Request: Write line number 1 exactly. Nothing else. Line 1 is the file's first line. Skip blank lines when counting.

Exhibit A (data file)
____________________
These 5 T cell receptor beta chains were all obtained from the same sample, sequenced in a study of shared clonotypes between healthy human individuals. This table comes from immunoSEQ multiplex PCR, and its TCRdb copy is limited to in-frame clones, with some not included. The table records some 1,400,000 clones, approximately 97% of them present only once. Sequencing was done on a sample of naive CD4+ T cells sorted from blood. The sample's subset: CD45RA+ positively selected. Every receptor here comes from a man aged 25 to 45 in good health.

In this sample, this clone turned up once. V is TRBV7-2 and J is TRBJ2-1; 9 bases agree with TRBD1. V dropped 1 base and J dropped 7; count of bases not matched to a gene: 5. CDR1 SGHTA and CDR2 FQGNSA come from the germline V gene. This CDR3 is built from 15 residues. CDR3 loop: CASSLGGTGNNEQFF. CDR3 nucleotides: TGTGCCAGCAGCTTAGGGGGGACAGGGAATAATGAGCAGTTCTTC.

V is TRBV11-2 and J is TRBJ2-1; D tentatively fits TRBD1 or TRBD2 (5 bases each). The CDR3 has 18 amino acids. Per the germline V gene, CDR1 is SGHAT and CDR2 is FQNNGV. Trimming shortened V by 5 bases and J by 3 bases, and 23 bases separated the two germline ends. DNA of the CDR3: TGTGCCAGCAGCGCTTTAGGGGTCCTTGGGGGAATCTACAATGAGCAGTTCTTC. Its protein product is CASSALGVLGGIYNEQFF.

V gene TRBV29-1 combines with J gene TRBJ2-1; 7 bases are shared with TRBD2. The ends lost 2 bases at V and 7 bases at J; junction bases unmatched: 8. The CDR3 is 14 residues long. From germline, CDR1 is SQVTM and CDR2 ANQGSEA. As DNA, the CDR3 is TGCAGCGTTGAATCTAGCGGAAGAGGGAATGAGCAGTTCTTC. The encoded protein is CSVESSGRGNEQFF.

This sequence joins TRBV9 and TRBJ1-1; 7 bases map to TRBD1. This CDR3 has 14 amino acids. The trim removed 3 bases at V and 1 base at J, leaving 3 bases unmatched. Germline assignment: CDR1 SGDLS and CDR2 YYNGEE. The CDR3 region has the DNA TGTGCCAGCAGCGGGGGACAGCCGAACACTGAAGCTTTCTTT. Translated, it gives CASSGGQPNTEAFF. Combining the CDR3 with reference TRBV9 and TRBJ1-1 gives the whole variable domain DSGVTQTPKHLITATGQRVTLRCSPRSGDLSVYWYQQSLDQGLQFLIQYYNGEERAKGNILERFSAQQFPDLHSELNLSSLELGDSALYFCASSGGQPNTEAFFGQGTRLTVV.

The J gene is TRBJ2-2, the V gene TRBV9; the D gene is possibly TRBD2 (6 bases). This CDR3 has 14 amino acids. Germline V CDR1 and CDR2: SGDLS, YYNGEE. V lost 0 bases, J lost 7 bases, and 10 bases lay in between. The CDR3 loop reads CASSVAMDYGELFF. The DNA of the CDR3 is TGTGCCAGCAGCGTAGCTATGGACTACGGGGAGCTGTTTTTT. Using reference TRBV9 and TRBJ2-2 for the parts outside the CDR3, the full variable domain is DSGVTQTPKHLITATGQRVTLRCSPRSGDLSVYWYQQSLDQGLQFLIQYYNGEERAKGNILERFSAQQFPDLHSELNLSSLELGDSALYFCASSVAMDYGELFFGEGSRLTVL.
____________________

These 5 T cell receptor beta chains were all obtained from the same sample, sequenced in a study of shared clonotypes between healthy human individuals. This table comes from immunoSEQ multiplex PCR, and its TCRdb copy is limited to in-frame clones, with some not included. The table records some 1,400,000 clones, approximately 97% of them present only once. Sequencing was done on a sample of naive CD4+ T cells sorted from blood. The sample's subset: CD45RA+ positively selected. Every receptor here comes from a man aged 25 to 45 in good health.